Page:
By Kevin Grewal
Despite stellar quarterly earnings reports by some financial services giants like Goldman Sachs (GS) and JP Morgan Chase (JPM), the financial sector as a whole fares better than it did a year ago, but is still not in the clear.
Most recently, the nation’s largest life-insurer, Met Life (MET), disappointed Wall Street, as it reported a book value short of what was expected. Many suggest that this was driven by the impact that financial derivatives have on balance sheets and the fact that these financial derivatives, which many blame for the recent financial crisis, is still prevalent in the financial sector.
To put a further strain on the sector, quarterly earnings by Bank of America (BAC) and Morgan Stanley (MS) both failed to deliver. Back of America blamed its quarterly losses on the rising defaults in credit card debt and mortgage loans as well as its obligation to pay back borrowed money from the federal government and taxpayers. As for Morgan Stanley, the company took a hit as it continues to face struggles caused by the credit crisis and tightened its credit spreads which increased liabilities.
Additionally, bank lending, which is generally a huge money-maker, will likely continue to remain tight. Although most large banks are willing to lend, it all comes down to assessing risk and most lenders are reluctant to extend out a loan to a company who is in the red.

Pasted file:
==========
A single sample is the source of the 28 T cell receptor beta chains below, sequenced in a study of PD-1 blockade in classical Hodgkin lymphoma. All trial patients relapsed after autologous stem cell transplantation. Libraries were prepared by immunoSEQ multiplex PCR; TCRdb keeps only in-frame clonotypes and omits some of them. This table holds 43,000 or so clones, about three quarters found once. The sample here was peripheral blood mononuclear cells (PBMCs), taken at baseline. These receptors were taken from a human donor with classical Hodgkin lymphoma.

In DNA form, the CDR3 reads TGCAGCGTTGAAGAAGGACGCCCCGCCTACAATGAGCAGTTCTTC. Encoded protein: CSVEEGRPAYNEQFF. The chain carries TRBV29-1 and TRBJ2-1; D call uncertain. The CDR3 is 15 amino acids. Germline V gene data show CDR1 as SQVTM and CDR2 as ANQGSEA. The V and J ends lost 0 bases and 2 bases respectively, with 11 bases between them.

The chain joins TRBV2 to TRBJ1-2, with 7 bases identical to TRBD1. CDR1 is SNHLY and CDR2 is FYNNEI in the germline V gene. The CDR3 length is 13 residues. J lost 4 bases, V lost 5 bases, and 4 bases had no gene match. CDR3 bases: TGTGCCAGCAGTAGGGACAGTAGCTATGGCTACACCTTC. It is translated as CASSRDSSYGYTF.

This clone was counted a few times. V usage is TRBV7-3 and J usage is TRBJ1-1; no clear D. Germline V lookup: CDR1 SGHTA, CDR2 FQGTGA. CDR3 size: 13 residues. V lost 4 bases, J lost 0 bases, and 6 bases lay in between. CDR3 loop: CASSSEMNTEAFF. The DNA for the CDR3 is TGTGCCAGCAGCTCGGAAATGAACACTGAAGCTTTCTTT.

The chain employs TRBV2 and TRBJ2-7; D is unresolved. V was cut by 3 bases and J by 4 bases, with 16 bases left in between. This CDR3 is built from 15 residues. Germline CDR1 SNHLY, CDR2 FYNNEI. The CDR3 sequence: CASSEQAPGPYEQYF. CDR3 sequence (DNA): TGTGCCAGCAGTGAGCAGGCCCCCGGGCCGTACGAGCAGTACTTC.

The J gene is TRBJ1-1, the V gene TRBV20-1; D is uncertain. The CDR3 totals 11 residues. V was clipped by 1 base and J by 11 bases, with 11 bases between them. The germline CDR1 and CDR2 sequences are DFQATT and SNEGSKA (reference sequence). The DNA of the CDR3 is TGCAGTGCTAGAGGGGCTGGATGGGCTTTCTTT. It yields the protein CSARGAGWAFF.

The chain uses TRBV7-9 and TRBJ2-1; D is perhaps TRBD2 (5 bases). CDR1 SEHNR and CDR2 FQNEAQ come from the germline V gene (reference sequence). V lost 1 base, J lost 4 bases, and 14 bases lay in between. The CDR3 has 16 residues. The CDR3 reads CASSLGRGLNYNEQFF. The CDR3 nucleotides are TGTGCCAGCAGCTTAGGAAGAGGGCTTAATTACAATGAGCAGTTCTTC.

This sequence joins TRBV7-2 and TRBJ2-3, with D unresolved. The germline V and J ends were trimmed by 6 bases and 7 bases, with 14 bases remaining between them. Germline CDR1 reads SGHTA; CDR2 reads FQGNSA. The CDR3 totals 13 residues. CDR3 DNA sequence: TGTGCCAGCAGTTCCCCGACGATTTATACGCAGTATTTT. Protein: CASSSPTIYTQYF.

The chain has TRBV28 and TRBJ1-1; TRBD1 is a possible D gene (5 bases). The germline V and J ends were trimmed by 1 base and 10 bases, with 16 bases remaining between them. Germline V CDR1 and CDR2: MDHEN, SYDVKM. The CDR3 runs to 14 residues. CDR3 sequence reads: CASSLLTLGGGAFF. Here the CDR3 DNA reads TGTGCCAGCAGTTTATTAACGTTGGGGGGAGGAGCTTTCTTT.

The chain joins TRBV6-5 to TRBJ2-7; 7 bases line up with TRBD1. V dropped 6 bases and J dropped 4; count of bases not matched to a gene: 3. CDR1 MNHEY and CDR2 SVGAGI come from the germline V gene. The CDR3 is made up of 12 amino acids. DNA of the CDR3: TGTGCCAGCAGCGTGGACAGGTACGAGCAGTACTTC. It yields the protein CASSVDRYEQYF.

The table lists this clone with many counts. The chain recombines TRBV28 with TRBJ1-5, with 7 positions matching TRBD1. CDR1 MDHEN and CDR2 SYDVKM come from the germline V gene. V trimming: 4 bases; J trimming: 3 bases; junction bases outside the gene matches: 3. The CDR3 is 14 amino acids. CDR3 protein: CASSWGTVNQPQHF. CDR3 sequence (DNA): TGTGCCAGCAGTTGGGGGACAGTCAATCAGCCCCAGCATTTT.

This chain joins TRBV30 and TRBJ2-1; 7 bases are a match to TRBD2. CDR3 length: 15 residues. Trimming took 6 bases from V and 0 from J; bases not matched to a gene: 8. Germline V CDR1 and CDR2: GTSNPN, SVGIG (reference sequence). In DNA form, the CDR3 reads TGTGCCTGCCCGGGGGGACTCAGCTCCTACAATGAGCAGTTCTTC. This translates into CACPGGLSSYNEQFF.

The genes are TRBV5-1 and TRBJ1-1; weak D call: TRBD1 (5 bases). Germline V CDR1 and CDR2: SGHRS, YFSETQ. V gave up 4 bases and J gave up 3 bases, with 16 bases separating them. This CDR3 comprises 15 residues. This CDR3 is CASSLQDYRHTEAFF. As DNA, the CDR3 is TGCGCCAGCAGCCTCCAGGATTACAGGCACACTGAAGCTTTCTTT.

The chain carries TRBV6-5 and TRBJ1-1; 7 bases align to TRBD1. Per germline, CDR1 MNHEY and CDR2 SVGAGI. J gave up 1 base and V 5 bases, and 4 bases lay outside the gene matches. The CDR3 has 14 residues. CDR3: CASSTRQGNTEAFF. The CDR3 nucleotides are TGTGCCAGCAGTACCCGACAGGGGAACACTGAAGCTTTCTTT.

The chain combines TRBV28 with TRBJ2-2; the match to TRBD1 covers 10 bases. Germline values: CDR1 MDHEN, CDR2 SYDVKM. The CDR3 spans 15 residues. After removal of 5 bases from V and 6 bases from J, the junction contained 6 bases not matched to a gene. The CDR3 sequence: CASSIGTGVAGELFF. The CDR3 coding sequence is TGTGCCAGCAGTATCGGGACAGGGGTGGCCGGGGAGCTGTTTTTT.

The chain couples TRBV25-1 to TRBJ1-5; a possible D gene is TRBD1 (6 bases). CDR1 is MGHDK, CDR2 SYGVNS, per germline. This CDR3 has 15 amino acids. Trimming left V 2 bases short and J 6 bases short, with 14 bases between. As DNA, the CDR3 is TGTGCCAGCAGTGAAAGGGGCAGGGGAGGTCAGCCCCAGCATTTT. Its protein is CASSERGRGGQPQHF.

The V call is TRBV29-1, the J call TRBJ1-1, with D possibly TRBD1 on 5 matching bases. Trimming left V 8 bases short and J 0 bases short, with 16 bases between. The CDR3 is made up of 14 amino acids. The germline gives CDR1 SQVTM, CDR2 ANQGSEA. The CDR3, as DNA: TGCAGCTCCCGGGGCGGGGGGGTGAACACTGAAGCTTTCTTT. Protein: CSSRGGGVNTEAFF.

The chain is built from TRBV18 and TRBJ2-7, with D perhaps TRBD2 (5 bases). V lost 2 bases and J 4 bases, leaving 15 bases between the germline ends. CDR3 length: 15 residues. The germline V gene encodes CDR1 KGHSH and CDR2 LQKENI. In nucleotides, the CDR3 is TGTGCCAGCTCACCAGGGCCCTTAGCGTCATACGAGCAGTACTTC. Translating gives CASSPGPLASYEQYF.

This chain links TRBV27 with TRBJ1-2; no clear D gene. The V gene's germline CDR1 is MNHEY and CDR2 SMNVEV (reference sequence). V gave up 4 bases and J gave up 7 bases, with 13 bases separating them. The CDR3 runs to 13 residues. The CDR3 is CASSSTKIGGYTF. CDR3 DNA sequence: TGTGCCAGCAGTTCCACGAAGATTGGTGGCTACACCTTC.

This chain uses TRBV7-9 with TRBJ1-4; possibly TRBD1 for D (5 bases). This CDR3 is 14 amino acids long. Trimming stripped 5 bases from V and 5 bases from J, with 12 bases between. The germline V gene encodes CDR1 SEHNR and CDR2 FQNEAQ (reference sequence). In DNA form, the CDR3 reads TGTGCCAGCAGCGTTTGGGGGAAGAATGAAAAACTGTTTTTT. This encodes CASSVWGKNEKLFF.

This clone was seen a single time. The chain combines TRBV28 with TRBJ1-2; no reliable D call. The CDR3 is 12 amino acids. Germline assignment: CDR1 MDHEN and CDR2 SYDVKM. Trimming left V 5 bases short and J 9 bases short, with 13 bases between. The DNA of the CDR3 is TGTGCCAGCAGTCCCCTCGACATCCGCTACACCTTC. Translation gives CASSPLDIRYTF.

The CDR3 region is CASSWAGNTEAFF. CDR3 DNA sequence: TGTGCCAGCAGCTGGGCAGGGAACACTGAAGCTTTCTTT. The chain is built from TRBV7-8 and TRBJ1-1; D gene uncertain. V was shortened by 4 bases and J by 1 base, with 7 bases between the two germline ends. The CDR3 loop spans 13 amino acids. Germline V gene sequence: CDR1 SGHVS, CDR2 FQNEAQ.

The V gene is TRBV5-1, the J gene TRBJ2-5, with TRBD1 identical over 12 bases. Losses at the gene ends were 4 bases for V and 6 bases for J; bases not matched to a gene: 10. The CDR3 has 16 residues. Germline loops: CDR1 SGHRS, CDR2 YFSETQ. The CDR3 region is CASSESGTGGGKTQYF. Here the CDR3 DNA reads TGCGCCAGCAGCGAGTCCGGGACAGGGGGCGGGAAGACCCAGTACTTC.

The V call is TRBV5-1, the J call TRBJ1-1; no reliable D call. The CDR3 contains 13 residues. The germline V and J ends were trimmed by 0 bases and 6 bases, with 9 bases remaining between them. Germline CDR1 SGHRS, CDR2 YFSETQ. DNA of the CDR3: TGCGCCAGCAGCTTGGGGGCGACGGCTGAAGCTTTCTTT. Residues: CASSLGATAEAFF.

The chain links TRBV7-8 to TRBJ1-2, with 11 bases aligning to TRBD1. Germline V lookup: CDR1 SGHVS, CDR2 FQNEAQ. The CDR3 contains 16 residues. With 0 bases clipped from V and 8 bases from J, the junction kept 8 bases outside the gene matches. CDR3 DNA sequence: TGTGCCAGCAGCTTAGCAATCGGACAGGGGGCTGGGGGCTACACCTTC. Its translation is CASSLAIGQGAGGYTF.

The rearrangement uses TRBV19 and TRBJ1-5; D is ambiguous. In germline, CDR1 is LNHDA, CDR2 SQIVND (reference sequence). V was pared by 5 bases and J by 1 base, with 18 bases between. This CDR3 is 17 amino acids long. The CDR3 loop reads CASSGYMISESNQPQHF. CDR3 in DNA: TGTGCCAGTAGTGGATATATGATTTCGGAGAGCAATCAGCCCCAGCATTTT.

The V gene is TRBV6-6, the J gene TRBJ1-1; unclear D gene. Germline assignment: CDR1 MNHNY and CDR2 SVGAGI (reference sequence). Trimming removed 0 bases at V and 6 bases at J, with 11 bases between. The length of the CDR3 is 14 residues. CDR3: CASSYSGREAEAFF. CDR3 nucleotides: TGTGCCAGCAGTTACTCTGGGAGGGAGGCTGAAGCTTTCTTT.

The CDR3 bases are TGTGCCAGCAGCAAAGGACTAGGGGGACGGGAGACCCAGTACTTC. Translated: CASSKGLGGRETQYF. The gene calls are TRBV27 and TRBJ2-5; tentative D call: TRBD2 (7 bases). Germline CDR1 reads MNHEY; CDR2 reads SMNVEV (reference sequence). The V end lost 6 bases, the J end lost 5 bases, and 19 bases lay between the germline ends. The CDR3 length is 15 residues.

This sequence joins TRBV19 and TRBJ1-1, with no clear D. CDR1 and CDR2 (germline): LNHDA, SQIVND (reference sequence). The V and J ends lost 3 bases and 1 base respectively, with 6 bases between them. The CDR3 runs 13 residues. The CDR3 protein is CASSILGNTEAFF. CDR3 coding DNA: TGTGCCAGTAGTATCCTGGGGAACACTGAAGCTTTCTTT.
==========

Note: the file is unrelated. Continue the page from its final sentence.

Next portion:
To put a further strain on the lending front, business demand for loans is likely to remain weak. Two driving forces behind obtaining business loans are capital spending and inventories, both which are expected to rebound, but at a gradual pace.
From a political perspective, the threat of regulation on risk-taking that the Obama administration wants to impose on large financial institutions will likely be a downer of the overall performance and health of the sector. Furthermore, global financial concerns such as the stability and health of sovereign debt and steps taken by China to curb lending are likely to trickle down and impact the sector.
Lastly, concerns of a weak labor force will likely continue to takes its toll on the financials. According to the latest data from the U.S. Bureau of Labor Statistics, unemployment rates in 371 out of the 372 U.S. metropolitan areas were higher than a year ago.
On the positive side, things are heading in the right direction. Initial unemployment claims are said to have fallen and improvements have been seen in non-performing loans, net interest margins and net charge-offs; however, a rough road will likely lie ahead.
Some equities that are likely to be influenced by these forces include:
- the Financial Select Sector SPDR Fund (XLF), which boasts JP Morgan Chase and Bank of America as its top holdings
- the iShares Dow Jones US Insurance (IAK), which boasts Travelers (TRV) and Met Life in its top holdings
- the UltraShort Financials ProShares (SKF), which enables one to bet against the financial sector.
To help mitigate these risks that are likely to face the financials, the use and implementation if an exit strategy which triggers price points at which an upward trend could potentially be coming to an end is important. Such a strategy can be found at www.SmartStops.net.